Volkswagen recalls up to 110,000 cars in Ireland over diesel emissions scandal
Volkswagen is recalling up to 110,000 cars in Ireland over the diesel emissions scandal, the motor giant has revealed.
Some 80,000 vehicles have already been identified through authorised dealers as being affected.
As many as 30,000 more which were imported into the country could be recalled, the company has admitted.
Volkswagen said car-owners would be contacted over the coming weeks and months.
"Affected customers will be contacted, with details of a process to get their vehicles corrected in the near future," a spokesman said.
"In the meantime, all vehicles are technically safe and roadworthy."
Retailers are being given the affected vehicle identification numbers so they can contact customers who need to bring their cars back.
An online "self-serve" website is also being set up to allow owners check through their vehicle identification number or registration plate if they have been hit by the scandal.
Of the already identified cars in Ireland, 34,387 are Volkswagen, 16,485 are Audi and 4,365 are Seat.
Another 16,004 are Skoda, while 8,107 Volkswagen commercial vehicles are to be recalled.
"The number of affected used vehicles imported is still under clarification," a Volkswagen spokesman added.
"This number could be up to an additional 30,000 cars."
In the UK, Volkswagen has suspended the sale of 4,000 vehicles which contain the EA 189 engines, and which are fitted with software that was used to con emissions testers in the US.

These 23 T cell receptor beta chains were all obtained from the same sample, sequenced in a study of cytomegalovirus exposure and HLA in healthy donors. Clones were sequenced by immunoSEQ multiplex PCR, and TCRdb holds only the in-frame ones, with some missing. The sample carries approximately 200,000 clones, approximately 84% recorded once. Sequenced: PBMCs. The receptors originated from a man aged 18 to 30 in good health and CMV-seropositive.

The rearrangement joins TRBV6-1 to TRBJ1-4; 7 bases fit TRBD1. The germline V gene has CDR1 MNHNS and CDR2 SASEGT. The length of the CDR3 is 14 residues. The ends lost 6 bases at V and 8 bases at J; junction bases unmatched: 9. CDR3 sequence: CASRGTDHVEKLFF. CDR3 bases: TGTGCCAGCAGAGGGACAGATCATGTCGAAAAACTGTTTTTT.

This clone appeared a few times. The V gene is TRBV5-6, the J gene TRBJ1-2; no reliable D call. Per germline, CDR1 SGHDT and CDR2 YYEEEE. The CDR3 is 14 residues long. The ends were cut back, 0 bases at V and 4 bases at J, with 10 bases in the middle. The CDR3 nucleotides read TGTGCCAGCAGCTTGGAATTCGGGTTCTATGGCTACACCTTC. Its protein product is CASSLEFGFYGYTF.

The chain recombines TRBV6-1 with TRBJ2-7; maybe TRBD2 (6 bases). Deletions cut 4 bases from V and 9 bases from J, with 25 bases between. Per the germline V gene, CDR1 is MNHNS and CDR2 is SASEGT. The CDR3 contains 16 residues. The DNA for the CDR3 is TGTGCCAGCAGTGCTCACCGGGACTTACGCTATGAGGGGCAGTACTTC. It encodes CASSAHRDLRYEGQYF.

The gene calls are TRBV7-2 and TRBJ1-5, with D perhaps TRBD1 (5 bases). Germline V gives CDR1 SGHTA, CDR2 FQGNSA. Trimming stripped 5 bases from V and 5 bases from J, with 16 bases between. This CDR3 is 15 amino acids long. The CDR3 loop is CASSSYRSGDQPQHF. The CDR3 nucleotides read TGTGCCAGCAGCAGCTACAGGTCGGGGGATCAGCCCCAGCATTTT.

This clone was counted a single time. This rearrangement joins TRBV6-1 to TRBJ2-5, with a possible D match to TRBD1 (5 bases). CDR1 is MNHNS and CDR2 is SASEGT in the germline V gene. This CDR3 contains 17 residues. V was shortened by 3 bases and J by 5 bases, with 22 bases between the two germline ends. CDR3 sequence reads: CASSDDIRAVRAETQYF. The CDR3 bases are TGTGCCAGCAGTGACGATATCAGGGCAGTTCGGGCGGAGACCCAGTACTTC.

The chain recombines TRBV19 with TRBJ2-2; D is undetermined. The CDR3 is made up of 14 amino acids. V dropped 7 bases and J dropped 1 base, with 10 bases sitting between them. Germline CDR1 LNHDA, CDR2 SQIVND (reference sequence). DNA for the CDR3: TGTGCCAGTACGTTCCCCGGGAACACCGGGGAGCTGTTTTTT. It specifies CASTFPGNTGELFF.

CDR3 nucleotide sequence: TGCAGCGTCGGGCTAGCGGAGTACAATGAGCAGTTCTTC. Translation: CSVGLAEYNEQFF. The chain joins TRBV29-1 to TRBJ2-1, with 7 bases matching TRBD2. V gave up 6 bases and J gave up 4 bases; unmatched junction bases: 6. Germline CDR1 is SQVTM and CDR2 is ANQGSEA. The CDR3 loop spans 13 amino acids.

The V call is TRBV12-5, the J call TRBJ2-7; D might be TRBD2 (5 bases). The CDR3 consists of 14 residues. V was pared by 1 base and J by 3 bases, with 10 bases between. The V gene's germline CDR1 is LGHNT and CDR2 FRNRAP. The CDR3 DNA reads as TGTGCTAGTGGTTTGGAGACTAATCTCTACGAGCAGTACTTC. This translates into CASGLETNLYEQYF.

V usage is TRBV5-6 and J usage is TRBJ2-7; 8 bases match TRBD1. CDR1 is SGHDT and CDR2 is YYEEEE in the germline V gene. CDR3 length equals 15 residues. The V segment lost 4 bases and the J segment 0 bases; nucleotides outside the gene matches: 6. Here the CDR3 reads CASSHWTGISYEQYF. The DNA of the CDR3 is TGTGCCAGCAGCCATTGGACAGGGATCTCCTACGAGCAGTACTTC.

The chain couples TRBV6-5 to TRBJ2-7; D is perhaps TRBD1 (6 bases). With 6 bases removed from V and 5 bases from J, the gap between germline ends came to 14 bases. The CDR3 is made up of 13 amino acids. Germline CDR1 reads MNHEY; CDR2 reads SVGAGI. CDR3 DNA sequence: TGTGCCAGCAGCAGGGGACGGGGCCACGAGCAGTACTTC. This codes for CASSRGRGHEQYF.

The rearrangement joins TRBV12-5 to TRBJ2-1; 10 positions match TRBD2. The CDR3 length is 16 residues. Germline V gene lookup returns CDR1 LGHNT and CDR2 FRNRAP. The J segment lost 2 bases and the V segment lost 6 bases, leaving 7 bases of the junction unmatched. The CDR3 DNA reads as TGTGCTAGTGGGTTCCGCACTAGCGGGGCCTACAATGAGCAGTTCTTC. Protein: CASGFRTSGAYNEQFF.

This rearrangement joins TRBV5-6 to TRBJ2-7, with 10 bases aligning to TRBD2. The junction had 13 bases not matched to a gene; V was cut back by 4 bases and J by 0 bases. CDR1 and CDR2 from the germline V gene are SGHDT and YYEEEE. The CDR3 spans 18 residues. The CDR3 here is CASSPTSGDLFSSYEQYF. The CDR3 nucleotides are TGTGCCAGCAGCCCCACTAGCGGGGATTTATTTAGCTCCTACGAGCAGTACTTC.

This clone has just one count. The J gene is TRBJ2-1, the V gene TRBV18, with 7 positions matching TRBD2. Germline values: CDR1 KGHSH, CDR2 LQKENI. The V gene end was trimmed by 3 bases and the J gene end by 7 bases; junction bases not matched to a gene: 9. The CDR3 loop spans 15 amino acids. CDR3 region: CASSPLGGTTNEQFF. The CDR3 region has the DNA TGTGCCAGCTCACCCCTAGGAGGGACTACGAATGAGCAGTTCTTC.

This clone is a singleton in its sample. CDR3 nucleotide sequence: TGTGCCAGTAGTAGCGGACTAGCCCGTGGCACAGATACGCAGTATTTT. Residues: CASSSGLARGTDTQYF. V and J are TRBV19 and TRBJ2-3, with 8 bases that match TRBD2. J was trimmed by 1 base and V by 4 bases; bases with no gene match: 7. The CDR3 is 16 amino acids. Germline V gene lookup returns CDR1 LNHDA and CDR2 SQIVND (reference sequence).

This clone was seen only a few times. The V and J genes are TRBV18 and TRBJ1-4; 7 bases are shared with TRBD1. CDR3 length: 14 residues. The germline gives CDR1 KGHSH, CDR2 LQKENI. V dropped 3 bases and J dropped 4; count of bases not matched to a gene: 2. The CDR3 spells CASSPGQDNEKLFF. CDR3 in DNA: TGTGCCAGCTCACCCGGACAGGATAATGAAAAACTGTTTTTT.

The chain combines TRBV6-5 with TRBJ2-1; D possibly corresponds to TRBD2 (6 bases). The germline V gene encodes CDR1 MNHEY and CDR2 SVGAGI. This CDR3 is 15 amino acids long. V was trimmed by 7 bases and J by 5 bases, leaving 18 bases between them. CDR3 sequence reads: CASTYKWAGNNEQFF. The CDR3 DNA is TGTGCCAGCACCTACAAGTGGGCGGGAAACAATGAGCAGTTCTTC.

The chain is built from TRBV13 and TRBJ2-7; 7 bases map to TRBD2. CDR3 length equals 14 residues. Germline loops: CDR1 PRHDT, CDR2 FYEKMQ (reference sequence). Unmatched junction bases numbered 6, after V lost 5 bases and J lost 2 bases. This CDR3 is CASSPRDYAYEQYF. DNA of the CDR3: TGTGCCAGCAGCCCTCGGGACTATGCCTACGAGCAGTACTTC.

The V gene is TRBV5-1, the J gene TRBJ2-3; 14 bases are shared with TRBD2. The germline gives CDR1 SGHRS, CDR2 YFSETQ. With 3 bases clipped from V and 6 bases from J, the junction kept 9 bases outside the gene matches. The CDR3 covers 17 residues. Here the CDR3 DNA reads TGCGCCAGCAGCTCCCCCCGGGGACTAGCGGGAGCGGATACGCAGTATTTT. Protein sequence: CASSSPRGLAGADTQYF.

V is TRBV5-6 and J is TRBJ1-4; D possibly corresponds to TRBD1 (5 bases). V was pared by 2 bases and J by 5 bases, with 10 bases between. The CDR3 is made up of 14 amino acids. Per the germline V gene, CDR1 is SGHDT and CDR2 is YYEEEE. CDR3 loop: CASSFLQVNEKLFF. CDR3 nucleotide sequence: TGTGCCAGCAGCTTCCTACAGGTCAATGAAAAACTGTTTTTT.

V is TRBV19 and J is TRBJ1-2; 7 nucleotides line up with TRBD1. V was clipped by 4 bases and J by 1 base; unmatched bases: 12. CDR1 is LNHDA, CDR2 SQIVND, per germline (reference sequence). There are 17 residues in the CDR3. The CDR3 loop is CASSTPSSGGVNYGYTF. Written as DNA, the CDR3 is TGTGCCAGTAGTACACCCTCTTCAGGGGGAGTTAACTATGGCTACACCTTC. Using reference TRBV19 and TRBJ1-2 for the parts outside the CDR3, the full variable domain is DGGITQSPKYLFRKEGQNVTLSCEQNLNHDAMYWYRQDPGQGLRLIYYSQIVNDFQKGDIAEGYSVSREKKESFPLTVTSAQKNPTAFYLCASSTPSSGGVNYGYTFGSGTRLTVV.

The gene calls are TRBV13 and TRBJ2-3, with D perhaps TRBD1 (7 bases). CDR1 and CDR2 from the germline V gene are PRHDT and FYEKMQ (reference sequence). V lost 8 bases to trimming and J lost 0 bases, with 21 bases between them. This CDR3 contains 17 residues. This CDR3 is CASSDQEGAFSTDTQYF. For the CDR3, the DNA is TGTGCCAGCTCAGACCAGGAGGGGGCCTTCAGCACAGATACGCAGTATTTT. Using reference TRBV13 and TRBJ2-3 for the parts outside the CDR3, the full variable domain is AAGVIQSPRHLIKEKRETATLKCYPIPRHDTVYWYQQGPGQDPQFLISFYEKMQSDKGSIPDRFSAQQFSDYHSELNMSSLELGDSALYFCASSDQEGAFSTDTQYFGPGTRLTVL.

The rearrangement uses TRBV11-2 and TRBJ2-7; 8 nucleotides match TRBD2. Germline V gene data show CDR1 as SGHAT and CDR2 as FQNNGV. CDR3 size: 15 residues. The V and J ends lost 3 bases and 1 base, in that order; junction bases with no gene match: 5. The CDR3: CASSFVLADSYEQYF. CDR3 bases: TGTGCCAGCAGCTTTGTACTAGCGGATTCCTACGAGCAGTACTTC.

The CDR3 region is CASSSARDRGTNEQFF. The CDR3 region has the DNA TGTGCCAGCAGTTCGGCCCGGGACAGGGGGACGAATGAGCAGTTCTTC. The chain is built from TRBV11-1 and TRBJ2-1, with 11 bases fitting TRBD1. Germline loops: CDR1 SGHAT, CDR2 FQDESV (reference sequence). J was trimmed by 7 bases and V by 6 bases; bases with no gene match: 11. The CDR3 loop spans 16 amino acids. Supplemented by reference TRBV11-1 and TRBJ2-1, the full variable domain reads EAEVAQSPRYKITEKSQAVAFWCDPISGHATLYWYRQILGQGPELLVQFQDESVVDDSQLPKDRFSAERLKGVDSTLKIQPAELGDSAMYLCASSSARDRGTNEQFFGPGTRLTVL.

The company has announced plans to contact 1.2 million VW owners in Britain to arrange for their vehicles to be "corrected".
The scandal began in the US, where the Environmental Protection Agency said 482,000 Volkswagen vehicles were fitted with sophisticated defeat device software, which switches engines to a cleaner mode when they are undergoing official testing.
Once on the road, the cars produced nitrogen oxide pollutants at up to 40 times the legal standard.
VW has admitted that 11 million of its diesel vehicles worldwide were fitted with the software.
Motoring research charity, the RAC Foundation, said drivers were concerned about what effect the software had had on their cars, and what impact the recall would have on performance.
The organisation's director Steve Gooding commented: "Slowly but surely the true impact of this deceit is being revealed."